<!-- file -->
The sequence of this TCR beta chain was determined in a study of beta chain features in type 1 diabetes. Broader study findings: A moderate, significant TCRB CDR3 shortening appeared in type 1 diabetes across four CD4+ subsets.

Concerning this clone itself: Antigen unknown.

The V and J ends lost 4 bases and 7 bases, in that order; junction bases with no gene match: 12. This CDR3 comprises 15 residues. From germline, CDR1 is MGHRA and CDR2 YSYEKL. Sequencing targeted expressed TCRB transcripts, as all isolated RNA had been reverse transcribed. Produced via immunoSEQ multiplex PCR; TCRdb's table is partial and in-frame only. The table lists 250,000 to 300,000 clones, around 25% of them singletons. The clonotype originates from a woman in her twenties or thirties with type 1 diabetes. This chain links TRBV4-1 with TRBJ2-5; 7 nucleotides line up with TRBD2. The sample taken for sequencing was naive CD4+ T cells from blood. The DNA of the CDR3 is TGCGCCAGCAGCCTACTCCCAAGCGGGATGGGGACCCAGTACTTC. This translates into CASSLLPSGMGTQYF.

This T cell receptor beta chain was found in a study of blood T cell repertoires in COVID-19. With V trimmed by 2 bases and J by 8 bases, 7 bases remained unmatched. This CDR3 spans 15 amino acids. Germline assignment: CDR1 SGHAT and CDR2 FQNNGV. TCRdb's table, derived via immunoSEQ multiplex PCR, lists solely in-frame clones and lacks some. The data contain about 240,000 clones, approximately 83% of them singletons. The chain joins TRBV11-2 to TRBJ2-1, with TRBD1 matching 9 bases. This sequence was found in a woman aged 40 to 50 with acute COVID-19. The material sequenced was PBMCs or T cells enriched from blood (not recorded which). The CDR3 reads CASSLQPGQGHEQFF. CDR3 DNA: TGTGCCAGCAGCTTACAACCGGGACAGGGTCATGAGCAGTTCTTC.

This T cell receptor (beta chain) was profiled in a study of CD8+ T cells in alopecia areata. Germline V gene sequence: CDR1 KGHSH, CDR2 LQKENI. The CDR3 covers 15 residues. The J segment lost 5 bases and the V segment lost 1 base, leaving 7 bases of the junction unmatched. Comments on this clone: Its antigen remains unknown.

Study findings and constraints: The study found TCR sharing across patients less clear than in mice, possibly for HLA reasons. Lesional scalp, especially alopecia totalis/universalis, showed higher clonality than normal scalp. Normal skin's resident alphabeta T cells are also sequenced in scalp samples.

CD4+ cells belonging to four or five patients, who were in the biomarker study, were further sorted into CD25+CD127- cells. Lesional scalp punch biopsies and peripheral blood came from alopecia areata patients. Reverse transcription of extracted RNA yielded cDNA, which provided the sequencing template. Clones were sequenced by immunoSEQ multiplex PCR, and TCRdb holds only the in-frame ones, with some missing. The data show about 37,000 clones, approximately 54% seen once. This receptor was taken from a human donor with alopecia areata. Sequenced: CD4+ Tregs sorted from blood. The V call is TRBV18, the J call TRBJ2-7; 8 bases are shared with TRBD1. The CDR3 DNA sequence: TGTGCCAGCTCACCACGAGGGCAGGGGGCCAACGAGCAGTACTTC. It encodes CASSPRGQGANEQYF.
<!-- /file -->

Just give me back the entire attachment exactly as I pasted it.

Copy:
The sequence of this TCR beta chain was determined in a study of beta chain features in type 1 diabetes. Broader study findings: A moderate, significant TCRB CDR3 shortening appeared in type 1 diabetes across four CD4+ subsets.

Concerning this clone itself: Antigen unknown.

The V and J ends lost 4 bases and 7 bases, in that order; junction bases with no gene match: 12. This CDR3 comprises 15 residues. From germline, CDR1 is MGHRA and CDR2 YSYEKL. Sequencing targeted expressed TCRB transcripts, as all isolated RNA had been reverse transcribed. Produced via immunoSEQ multiplex PCR; TCRdb's table is partial and in-frame only. The table lists 250,000 to 300,000 clones, around 25% of them singletons. The clonotype originates from a woman in her twenties or thirties with type 1 diabetes. This chain links TRBV4-1 with TRBJ2-5; 7 nucleotides line up with TRBD2. The sample taken for sequencing was naive CD4+ T cells from blood. The DNA of the CDR3 is TGCGCCAGCAGCCTACTCCCAAGCGGGATGGGGACCCAGTACTTC. This translates into CASSLLPSGMGTQYF.

This T cell receptor beta chain was found in a study of blood T cell repertoires in COVID-19. With V trimmed by 2 bases and J by 8 bases, 7 bases remained unmatched. This CDR3 spans 15 amino acids. Germline assignment: CDR1 SGHAT and CDR2 FQNNGV. TCRdb's table, derived via immunoSEQ multiplex PCR, lists solely in-frame clones and lacks some. The data contain about 240,000 clones, approximately 83% of them singletons. The chain joins TRBV11-2 to TRBJ2-1, with TRBD1 matching 9 bases. This sequence was found in a woman aged 40 to 50 with acute COVID-19. The material sequenced was PBMCs or T cells enriched from blood (not recorded which). The CDR3 reads CASSLQPGQGHEQFF. CDR3 DNA: TGTGCCAGCAGCTTACAACCGGGACAGGGTCATGAGCAGTTCTTC.

This T cell receptor (beta chain) was profiled in a study of CD8+ T cells in alopecia areata. Germline V gene sequence: CDR1 KGHSH, CDR2 LQKENI. The CDR3 covers 15 residues. The J segment lost 5 bases and the V segment lost 1 base, leaving 7 bases of the junction unmatched. Comments on this clone: Its antigen remains unknown.

Study findings and constraints: The study found TCR sharing across patients less clear than in mice, possibly for HLA reasons. Lesional scalp, especially alopecia totalis/universalis, showed higher clonality than normal scalp. Normal skin's resident alphabeta T cells are also sequenced in scalp samples.

CD4+ cells belonging to four or five patients, who were in the biomarker study, were further sorted into CD25+CD127- cells. Lesional scalp punch biopsies and peripheral blood came from alopecia areata patients. Reverse transcription of extracted RNA yielded cDNA, which provided the sequencing template. Clones were sequenced by immunoSEQ multiplex PCR, and TCRdb holds only the in-frame ones, with some missing. The data show about 37,000 clones, approximately 54% seen once. This receptor was taken from a human donor with alopecia areata. Sequenced: CD4+ Tregs sorted from blood. The V call is TRBV18, the J call TRBJ2-7; 8 bases are shared with TRBD1. The CDR3 DNA sequence: TGTGCCAGCTCACCACGAGGGCAGGGGGCCAACGAGCAGTACTTC. It encodes CASSPRGQGANEQYF.